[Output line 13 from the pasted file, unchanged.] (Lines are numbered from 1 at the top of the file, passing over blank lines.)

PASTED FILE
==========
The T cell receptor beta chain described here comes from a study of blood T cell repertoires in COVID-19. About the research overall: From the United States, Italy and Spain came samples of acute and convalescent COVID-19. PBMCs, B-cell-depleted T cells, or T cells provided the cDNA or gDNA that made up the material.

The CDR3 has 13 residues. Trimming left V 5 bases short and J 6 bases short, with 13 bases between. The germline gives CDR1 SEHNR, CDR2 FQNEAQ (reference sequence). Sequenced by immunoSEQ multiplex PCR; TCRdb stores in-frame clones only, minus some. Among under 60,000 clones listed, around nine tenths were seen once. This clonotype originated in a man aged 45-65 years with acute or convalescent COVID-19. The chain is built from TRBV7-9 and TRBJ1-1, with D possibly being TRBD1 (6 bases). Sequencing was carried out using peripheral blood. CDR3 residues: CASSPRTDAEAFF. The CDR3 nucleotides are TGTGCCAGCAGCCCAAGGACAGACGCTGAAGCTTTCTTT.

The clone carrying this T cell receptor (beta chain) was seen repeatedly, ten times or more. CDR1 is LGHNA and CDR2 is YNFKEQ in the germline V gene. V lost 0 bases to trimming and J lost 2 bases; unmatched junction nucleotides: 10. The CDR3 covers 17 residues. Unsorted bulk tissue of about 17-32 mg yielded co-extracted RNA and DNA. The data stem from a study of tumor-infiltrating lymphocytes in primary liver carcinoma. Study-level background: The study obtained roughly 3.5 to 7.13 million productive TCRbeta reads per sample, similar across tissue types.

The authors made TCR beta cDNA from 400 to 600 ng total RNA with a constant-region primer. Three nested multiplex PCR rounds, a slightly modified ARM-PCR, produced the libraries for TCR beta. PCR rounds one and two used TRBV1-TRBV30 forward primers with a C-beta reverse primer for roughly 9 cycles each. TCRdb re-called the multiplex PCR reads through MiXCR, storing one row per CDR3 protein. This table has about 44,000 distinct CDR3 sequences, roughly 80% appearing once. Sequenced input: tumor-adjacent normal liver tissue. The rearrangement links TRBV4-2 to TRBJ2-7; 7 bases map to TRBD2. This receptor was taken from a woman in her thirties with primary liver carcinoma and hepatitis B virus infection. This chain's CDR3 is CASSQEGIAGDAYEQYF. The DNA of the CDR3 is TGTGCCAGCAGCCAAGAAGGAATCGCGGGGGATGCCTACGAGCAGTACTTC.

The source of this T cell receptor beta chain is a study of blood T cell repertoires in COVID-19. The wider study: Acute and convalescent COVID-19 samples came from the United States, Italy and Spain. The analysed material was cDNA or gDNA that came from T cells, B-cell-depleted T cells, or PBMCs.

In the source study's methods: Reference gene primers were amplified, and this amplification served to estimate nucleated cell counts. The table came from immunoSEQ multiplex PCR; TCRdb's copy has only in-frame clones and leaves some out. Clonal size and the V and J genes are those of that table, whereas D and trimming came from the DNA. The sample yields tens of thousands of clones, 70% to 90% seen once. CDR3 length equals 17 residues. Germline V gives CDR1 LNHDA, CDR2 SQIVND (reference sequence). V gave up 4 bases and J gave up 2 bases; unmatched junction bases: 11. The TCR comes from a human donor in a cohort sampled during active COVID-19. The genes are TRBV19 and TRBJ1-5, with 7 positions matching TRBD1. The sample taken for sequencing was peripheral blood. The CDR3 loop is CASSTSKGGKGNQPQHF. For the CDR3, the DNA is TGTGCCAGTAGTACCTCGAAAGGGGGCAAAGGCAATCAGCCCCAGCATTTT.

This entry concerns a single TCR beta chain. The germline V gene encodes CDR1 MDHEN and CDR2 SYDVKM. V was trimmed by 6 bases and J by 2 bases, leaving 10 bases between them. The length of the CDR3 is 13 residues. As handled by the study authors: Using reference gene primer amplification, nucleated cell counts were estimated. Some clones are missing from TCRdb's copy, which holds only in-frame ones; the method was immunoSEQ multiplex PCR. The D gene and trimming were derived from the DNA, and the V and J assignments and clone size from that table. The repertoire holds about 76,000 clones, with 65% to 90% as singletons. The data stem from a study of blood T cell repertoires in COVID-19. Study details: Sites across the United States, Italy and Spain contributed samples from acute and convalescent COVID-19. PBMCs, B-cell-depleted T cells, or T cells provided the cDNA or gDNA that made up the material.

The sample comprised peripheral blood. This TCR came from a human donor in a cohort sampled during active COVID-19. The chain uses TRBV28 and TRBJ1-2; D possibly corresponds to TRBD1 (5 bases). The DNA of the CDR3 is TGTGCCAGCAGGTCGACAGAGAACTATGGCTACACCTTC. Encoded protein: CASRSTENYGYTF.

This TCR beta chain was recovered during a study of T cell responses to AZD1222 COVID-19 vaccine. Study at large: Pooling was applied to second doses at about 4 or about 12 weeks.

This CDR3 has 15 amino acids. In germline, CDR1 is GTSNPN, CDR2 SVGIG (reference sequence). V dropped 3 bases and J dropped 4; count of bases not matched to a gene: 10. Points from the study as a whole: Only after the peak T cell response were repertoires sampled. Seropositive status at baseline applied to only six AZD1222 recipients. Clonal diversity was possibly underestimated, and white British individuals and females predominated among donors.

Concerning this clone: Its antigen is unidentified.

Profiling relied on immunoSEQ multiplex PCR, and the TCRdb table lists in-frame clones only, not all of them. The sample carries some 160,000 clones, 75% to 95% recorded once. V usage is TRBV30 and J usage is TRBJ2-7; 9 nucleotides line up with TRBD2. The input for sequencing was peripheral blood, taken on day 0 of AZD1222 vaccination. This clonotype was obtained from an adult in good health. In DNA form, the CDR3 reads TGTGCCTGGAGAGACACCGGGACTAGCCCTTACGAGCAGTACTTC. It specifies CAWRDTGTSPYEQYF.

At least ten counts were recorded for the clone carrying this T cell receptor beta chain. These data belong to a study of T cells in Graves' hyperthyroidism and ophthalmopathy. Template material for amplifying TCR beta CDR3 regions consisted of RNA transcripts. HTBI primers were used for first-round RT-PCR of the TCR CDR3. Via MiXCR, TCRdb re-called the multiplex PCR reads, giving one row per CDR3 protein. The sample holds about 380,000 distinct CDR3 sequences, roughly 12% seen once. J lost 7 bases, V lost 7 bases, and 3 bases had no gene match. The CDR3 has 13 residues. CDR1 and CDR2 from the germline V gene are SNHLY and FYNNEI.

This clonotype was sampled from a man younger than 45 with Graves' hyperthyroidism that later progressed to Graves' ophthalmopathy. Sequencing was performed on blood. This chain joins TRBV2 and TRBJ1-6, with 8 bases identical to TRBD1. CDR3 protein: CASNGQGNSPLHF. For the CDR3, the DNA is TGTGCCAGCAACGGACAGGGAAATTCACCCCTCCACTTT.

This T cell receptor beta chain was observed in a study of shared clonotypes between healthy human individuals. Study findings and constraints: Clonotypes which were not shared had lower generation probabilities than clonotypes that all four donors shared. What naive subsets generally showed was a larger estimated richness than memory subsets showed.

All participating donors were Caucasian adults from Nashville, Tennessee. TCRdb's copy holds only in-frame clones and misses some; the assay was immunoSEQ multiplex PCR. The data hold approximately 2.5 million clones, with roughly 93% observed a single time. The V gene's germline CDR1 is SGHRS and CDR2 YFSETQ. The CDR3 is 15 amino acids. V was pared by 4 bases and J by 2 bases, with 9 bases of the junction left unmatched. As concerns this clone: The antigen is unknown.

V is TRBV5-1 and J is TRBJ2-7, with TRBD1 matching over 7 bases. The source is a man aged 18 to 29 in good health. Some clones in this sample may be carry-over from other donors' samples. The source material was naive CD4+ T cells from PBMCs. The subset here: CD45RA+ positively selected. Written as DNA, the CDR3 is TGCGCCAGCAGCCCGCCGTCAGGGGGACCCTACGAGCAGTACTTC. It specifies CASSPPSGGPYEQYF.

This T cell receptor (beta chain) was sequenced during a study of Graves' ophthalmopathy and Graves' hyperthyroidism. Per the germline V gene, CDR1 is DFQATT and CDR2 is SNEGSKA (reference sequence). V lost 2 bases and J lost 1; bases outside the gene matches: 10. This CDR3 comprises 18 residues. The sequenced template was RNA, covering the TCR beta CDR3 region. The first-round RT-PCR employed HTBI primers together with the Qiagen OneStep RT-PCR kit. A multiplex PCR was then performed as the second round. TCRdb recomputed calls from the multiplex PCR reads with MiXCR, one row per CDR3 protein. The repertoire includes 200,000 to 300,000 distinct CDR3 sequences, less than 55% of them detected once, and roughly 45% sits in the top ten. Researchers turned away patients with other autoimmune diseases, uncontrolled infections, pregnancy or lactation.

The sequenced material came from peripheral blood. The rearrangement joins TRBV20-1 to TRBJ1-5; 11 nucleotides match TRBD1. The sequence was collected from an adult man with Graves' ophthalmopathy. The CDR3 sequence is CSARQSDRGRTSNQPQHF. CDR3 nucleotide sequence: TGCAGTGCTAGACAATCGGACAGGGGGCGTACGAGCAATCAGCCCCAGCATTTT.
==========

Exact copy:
At least ten counts were recorded for the clone carrying this T cell receptor beta chain. These data belong to a study of T cells in Graves' hyperthyroidism and ophthalmopathy. Template material for amplifying TCR beta CDR3 regions consisted of RNA transcripts. HTBI primers were used for first-round RT-PCR of the TCR CDR3. Via MiXCR, TCRdb re-called the multiplex PCR reads, giving one row per CDR3 protein. The sample holds about 380,000 distinct CDR3 sequences, roughly 12% seen once. J lost 7 bases, V lost 7 bases, and 3 bases had no gene match. The CDR3 has 13 residues. CDR1 and CDR2 from the germline V gene are SNHLY and FYNNEI.